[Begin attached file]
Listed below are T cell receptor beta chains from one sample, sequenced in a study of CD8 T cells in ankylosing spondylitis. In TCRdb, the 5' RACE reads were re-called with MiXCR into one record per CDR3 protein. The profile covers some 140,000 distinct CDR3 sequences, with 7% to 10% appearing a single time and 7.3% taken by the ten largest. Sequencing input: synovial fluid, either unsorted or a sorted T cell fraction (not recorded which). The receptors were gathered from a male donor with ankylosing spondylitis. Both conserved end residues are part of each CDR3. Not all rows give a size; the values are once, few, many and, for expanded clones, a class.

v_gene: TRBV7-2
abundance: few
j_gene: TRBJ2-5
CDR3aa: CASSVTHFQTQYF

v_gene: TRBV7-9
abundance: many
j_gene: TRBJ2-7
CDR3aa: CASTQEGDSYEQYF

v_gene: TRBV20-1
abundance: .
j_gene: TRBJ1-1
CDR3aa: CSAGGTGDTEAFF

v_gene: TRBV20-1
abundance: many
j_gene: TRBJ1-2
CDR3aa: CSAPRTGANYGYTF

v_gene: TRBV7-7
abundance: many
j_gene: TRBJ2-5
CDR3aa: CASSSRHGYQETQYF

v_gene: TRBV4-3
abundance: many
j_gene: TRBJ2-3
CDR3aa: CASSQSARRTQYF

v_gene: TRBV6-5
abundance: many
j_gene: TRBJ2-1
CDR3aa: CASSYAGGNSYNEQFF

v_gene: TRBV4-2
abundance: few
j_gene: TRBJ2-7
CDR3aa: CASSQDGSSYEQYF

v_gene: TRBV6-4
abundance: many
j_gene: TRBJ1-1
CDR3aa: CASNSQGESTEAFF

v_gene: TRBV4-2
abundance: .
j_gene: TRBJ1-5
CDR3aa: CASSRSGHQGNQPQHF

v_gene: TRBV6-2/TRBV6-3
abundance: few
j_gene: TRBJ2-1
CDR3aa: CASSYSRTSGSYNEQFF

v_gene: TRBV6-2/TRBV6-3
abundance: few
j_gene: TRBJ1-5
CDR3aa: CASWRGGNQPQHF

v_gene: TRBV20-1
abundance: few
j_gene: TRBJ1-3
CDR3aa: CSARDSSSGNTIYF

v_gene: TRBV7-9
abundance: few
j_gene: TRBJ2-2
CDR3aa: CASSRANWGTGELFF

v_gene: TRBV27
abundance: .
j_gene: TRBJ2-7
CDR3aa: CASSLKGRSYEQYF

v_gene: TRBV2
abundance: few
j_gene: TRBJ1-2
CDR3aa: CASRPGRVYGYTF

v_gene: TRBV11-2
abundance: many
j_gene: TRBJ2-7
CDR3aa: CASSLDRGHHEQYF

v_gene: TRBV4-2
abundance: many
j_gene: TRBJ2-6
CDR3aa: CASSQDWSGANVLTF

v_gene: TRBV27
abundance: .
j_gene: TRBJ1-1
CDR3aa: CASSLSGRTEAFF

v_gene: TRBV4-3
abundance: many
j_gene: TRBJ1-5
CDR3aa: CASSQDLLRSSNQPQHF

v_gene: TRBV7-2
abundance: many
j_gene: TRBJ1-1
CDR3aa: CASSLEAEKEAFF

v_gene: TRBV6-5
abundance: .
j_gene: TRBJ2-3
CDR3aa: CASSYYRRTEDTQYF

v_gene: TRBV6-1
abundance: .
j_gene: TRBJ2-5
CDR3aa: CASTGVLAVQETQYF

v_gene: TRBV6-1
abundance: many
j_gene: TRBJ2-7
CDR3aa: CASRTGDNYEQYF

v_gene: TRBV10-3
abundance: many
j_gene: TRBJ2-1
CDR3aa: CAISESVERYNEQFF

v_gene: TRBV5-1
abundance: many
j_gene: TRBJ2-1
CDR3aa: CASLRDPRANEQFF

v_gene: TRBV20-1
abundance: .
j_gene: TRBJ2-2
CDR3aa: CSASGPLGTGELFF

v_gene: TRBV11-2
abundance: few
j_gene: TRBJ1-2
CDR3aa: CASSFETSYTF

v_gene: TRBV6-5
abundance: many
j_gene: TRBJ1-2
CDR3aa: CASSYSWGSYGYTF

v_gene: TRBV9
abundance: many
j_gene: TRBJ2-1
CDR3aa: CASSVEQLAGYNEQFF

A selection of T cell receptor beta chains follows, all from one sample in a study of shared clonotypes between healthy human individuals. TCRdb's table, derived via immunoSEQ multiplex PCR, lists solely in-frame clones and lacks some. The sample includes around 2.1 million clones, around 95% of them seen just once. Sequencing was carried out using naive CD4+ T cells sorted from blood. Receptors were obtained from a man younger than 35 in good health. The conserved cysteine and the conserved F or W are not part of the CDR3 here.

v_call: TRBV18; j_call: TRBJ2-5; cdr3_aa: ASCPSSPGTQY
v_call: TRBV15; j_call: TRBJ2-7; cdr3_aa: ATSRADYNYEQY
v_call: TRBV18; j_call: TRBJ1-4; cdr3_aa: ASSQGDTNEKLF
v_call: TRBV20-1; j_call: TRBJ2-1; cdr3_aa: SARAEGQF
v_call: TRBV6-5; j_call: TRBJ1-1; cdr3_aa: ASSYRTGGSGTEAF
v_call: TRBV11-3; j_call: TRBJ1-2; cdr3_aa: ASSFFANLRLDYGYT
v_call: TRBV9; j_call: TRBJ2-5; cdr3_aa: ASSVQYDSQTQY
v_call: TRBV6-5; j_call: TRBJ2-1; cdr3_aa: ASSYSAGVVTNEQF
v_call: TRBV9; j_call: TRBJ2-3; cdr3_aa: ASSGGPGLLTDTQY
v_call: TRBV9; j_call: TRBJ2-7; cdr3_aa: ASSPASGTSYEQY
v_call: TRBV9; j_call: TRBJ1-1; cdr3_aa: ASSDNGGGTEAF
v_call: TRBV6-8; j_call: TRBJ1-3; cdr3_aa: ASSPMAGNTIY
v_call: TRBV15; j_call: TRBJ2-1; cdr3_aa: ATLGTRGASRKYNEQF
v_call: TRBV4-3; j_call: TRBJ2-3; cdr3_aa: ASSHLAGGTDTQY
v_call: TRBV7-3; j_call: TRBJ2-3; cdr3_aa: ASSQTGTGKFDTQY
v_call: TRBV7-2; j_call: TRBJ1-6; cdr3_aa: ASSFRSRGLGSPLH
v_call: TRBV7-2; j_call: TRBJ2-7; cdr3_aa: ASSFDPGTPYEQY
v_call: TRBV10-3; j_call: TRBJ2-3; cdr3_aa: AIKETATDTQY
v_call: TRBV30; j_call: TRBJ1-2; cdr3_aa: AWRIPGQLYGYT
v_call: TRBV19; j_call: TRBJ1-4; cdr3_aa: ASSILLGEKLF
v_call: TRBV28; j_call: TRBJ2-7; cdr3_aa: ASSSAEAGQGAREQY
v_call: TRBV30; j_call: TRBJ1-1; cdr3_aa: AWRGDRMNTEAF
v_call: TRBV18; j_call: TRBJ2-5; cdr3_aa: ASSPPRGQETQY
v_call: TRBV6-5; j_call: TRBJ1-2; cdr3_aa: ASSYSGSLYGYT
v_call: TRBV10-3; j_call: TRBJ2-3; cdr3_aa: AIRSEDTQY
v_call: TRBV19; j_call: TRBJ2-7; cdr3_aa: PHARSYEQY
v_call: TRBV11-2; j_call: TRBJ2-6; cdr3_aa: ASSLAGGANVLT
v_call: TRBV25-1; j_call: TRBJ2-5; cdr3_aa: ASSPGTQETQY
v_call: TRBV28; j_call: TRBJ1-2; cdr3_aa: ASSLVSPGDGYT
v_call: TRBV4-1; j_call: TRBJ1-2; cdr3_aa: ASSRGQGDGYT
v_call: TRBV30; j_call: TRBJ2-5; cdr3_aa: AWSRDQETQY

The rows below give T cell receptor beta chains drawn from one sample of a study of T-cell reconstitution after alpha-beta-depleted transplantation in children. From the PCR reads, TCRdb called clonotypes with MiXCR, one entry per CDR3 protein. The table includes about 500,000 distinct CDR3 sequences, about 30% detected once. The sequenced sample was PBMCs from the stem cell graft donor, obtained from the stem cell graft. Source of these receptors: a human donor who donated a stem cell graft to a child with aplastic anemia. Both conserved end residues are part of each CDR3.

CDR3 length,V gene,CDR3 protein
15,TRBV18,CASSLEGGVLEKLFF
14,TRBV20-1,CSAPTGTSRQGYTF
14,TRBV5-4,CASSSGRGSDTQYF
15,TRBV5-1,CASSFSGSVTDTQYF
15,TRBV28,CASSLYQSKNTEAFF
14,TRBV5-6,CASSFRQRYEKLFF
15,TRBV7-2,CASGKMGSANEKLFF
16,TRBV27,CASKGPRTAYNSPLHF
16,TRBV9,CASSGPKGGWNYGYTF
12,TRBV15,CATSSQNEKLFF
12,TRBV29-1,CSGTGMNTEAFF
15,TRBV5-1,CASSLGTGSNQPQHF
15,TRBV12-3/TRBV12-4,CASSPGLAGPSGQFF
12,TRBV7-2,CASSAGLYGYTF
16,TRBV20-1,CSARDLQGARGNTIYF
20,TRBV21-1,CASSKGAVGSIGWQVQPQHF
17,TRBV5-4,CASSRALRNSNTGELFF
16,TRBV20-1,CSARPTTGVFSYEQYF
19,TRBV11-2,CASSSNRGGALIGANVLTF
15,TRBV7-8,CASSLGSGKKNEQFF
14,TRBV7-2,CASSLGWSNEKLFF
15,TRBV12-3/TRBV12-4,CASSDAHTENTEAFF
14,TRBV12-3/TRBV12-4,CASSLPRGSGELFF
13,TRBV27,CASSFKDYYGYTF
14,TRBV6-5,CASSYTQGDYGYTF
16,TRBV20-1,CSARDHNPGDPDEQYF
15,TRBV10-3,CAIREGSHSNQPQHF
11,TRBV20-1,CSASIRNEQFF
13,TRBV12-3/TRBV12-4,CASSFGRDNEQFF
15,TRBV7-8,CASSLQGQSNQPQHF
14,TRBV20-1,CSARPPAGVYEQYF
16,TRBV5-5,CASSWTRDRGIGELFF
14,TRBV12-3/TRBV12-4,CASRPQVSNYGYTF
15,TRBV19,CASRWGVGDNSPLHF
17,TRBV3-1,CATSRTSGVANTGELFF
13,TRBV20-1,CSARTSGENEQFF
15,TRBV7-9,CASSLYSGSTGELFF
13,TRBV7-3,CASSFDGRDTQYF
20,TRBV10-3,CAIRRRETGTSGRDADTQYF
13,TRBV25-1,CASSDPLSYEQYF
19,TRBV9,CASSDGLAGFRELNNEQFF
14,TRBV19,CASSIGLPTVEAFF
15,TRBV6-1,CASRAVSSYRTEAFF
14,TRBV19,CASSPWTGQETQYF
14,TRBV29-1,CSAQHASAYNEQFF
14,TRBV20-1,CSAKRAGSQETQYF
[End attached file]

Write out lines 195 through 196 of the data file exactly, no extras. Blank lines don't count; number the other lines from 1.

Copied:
13,TRBV25-1,CASSDPLSYEQYF
19,TRBV9,CASSDGLAGFRELNNEQFF